Studying Strategies That Work!!

What you study matters, but how you study matter more.

Here are 8 critical tips to adopt into your study strategy if you want to pass the PCE.

Variability is the Key

It should come as no surprise that studies show that engaging students in a variety of learning and practice methods is the key to information retention. When was the last time a school program had one professor after another just read the book to you?  Never?… Probably Never!!!
This is because professors and the universities that employ them know all too well that a mixture of definitions, visual aids, analogies, associations between topics, re-writing in one’s own words, group work, and practical application are the best ways to ensure personal connections to the material can be made by each student and that everyone’s learning style will be met… and the MYEPE team knows that too. For this reason, the MYEPE online study guide has been created with a multitude of written, visual, and audio education tools.

Language is Essential

Comparatively, exchange students statistically do worse on examinations that test conceptual, strategic, historical, and linguistic material. Subjects such as writing, literature, geography, biological sciences (medicine), and history are all good examples.  Conversely, subjects that are unaffected include Music and Mathematics. Why? Simply put, regardless of the language or culture that a person comes from, music notes still look like music notes and calculus and algebra are just that… still calculus and algebra. Unlike literature, medicine and geography, language is not a factor in Music and Math.
Understanding the medical language of physiotherapy can be a daunting task for many students - especially those that don’t have experience learning a 2nd language beforehand. It’s also a key contributor to poorer scores on the PNE.  One falls interpretation of an –itis, an –osis or an –opathy and the target of the question is lost, making the correct answer nearly impossible to identify.
To help with language comprehension, MYEPE has put together over 2,500 defined glossary terms that you will encounter on the PNE exam.  Don’t have time to read our glossary like a proverbial dictionary??  We don’t blame you... and that is why we’ve also embedded the glossary in our review pages. Simply place your cursor over a word, and if it’s in our glossary, a pop-up bubble will appear, instantly helping you define the word… without requiring you to leave your study page. How’s that for helpful?

Change of Scenery

There are a number of scientifically proven study techniques we’ve known for a while that are often simply ignored. One of these is that moving to a different room to study improves retention, a big supporting factor for outdoor education.

[The effect of environmental context and recognition memory and claims of remembering. Hockley WE. Journal of experimental psychology. Learning, memory, and cognition, 2009, Feb.;34(6):0278-7393.]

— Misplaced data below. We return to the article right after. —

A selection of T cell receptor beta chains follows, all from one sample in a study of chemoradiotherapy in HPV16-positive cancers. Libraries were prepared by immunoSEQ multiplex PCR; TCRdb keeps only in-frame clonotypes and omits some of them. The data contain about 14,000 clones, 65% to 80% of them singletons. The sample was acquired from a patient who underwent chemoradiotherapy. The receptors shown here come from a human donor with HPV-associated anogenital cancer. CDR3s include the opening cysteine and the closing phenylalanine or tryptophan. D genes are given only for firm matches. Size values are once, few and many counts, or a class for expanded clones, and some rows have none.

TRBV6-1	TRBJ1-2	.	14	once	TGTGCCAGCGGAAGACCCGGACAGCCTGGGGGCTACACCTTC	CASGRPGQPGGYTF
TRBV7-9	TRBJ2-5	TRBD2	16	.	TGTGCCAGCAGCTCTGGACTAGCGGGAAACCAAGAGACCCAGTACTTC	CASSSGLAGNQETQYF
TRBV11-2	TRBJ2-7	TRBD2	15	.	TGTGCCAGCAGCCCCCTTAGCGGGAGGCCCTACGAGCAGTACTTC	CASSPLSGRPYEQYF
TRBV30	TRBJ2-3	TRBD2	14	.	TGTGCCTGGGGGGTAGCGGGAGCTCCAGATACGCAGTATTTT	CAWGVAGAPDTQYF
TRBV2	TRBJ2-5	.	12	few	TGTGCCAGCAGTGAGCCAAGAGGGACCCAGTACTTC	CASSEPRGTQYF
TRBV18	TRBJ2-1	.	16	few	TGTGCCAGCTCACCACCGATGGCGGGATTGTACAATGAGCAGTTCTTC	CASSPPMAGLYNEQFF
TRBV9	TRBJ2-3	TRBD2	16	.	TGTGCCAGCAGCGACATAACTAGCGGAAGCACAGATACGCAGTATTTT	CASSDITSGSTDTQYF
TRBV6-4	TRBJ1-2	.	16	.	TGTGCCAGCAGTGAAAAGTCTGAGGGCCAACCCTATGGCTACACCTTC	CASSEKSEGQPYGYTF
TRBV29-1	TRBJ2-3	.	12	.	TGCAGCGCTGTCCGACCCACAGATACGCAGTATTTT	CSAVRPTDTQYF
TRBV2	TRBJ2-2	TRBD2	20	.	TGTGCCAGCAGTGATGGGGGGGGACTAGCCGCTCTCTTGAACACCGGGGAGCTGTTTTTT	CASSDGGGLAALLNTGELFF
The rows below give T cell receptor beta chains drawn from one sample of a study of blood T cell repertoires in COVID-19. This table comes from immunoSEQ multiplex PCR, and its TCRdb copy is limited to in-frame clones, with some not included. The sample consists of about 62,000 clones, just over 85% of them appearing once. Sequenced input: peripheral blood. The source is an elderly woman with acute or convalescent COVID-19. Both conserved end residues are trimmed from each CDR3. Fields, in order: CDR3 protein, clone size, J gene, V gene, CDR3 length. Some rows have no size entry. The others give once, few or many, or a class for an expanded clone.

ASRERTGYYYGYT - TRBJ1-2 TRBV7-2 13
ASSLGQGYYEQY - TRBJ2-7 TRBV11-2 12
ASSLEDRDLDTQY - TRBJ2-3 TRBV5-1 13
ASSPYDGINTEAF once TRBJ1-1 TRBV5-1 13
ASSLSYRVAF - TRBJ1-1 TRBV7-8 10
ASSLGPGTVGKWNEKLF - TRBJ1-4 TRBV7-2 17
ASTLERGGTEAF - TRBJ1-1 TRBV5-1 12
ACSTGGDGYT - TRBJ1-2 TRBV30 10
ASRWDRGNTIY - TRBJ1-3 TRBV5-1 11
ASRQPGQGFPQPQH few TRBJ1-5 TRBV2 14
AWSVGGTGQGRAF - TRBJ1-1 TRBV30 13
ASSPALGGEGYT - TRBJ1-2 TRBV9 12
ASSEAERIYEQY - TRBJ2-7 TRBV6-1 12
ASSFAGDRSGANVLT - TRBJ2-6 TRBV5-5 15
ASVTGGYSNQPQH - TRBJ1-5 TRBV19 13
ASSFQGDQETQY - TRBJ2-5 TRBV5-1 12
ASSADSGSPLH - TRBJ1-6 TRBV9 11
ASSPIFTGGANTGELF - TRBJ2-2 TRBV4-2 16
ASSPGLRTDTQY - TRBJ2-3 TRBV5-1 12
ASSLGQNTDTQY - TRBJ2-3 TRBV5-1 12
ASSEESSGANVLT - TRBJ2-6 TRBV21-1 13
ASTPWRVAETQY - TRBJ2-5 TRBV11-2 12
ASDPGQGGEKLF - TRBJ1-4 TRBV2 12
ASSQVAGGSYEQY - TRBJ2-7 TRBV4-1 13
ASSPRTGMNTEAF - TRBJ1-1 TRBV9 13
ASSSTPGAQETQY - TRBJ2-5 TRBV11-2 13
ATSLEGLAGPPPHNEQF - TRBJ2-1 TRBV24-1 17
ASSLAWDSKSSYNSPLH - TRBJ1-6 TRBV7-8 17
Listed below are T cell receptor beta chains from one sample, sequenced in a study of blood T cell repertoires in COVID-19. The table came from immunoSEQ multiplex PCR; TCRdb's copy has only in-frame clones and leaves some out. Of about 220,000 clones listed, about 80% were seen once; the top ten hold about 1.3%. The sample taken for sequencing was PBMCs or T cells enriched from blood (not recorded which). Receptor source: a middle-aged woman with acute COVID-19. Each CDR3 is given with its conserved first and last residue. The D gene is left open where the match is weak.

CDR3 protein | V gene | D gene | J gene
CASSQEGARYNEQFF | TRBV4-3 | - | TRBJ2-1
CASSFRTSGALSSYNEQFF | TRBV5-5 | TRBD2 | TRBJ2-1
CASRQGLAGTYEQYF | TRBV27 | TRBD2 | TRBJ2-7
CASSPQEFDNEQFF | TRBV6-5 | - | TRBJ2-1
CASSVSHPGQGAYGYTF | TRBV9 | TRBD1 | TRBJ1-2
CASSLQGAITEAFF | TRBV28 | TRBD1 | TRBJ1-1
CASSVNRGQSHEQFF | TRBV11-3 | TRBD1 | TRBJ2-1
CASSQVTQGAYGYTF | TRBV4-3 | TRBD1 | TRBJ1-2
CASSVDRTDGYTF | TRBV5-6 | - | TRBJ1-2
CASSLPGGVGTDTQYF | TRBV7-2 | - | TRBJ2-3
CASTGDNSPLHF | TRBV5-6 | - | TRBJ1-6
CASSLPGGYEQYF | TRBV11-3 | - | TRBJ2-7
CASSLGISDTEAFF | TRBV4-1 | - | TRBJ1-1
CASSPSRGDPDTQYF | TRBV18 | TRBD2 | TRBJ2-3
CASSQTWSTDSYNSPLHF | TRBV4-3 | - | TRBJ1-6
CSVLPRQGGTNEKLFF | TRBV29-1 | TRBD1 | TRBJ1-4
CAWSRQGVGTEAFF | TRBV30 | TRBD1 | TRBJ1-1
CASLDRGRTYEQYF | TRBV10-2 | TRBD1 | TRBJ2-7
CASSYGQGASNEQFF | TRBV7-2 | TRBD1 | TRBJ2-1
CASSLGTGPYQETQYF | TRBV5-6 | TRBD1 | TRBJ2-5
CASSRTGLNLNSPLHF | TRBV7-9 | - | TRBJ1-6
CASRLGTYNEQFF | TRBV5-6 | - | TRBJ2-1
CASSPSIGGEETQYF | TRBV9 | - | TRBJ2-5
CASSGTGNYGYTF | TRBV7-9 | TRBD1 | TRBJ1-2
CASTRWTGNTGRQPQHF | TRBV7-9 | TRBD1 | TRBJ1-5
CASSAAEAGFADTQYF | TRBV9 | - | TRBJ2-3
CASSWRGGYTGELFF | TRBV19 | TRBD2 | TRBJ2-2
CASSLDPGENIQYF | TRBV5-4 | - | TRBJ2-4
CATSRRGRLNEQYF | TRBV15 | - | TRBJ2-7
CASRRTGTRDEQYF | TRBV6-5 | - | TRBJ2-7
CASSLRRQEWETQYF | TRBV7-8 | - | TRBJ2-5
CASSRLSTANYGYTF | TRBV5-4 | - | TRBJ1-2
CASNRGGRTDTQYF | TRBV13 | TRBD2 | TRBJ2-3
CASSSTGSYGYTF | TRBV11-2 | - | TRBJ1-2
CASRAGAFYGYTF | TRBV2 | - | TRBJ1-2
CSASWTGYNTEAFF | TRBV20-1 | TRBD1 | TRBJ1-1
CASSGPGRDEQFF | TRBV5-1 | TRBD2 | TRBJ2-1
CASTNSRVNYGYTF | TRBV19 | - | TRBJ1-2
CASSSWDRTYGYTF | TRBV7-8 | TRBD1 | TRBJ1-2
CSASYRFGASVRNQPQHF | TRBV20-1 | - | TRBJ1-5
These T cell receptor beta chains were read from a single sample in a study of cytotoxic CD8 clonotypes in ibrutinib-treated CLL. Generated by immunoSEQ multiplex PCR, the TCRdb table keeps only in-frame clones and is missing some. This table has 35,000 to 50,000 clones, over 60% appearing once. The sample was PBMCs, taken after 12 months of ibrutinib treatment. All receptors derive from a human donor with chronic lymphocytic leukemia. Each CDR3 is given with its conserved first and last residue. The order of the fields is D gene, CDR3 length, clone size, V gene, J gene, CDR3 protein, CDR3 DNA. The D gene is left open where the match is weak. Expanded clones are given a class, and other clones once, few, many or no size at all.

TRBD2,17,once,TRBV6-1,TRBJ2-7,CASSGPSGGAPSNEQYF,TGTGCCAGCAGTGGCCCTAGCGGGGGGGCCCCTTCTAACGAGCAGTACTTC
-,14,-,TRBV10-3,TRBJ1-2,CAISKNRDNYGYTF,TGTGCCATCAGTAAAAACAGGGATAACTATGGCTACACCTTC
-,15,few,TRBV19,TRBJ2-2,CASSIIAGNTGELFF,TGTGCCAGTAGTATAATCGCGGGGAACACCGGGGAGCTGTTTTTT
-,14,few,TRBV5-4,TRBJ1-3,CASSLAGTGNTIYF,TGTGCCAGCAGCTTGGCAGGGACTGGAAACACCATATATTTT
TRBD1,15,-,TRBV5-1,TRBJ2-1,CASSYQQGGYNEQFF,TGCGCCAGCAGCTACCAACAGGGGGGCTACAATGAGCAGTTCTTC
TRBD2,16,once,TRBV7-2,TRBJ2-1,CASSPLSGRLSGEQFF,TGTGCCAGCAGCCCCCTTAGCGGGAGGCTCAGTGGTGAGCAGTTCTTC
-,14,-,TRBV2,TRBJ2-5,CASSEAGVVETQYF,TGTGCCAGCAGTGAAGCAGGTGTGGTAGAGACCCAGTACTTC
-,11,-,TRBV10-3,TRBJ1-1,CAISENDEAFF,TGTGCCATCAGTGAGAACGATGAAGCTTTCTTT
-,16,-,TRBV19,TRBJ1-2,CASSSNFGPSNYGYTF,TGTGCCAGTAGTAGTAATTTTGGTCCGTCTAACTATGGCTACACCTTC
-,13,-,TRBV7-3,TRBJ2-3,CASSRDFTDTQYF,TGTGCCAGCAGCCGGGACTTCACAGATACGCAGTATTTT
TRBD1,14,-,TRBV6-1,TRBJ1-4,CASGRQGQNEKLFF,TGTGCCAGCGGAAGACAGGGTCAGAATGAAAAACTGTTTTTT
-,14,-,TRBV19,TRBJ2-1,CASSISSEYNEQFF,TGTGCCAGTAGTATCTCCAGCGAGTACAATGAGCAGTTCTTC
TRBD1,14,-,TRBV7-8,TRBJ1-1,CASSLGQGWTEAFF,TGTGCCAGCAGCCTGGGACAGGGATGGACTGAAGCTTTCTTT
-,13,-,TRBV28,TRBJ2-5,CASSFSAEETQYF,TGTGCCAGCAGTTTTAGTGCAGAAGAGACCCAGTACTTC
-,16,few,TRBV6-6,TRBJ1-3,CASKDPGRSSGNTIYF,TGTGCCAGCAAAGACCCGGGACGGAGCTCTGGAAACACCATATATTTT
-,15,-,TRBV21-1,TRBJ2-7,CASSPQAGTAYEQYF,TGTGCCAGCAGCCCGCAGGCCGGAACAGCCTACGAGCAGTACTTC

Variability in Study Materials

Just like changing the scenery, scientists have also proven that it’s better to focus on several distinct but related topics rather than zeroing in on just one area. For example, instead of memorizing vocabulary alone, mix in reading as well. Likewise, if you are doing math, tackle several concepts instead of just one.

You Need Time Between Learning Sessions

A new learning technique called "spaced repetition" involves breaking up information into small chunks and reviewing them consistently over a long period of time.  So, don’t try to memorize the entire periodic table in one sitting… instead, learn a few rows every day and review each lesson before starting anything new.

[Synaptic Evidence for the Efficacy of Spaced Learning.  Kram EA, Babayan AH, Gavin CF. Proceedings of the National Academy of Sciences of the United States of America, 2012, Mar.;109(13): 1091-6490.]

Write Your Way to Better Recall

Put those third-grade penmanship lessons to good use. Some research suggests that we store information more securely when we write it out by hand than when we type it. Start by recopying the most important notes from the semester onto a new sheet of paper.

[Anne Mangen, The National Center for Reading Education and Research, University of Stavange, Norway]
[Jean-Luc Velay, Mediterranean Institute for Cognitive Neuroscience, CNRS, Université de la Méditerranée, France]
Stress: Relief or Avoidance of Stress is Best

Here is another reason that it’s best to not wait until the last minute to study: stress hinders learning. Researchers have found that even stress that lasts as briefly as a couple of hours can engage corticotropin-releasing hormones that disrupt the process of creating and storing memories. So, taking study breaks to exercise or draw a few deep breaths will help your studying if they lower your stress level.

Practice Tests Can Help

Some studies have shown that students who tested themselves after reviewing a topic retained up to 50% more of the material a week later than students who did not opt to take a test. Challenging small banks of multiple-choice questions at intervals between a topic or review has the most benefit on information retention.

[Repeated testing produces superior transfer of learning relative to repeated studying. Butler AC. Journal of experimental psychology.

Learning, memory, and cognition, 2010, Dec.;36(5):1939-1285.]

[Test enhanced learning: taking memory tests improves long-term retention.  Roediger HL, Karpicke JD. Psychological science, 2006, May.;17(3):0956-7976.]

Be Ready. Pass the PCE

Use MyEPE to master the PCE.

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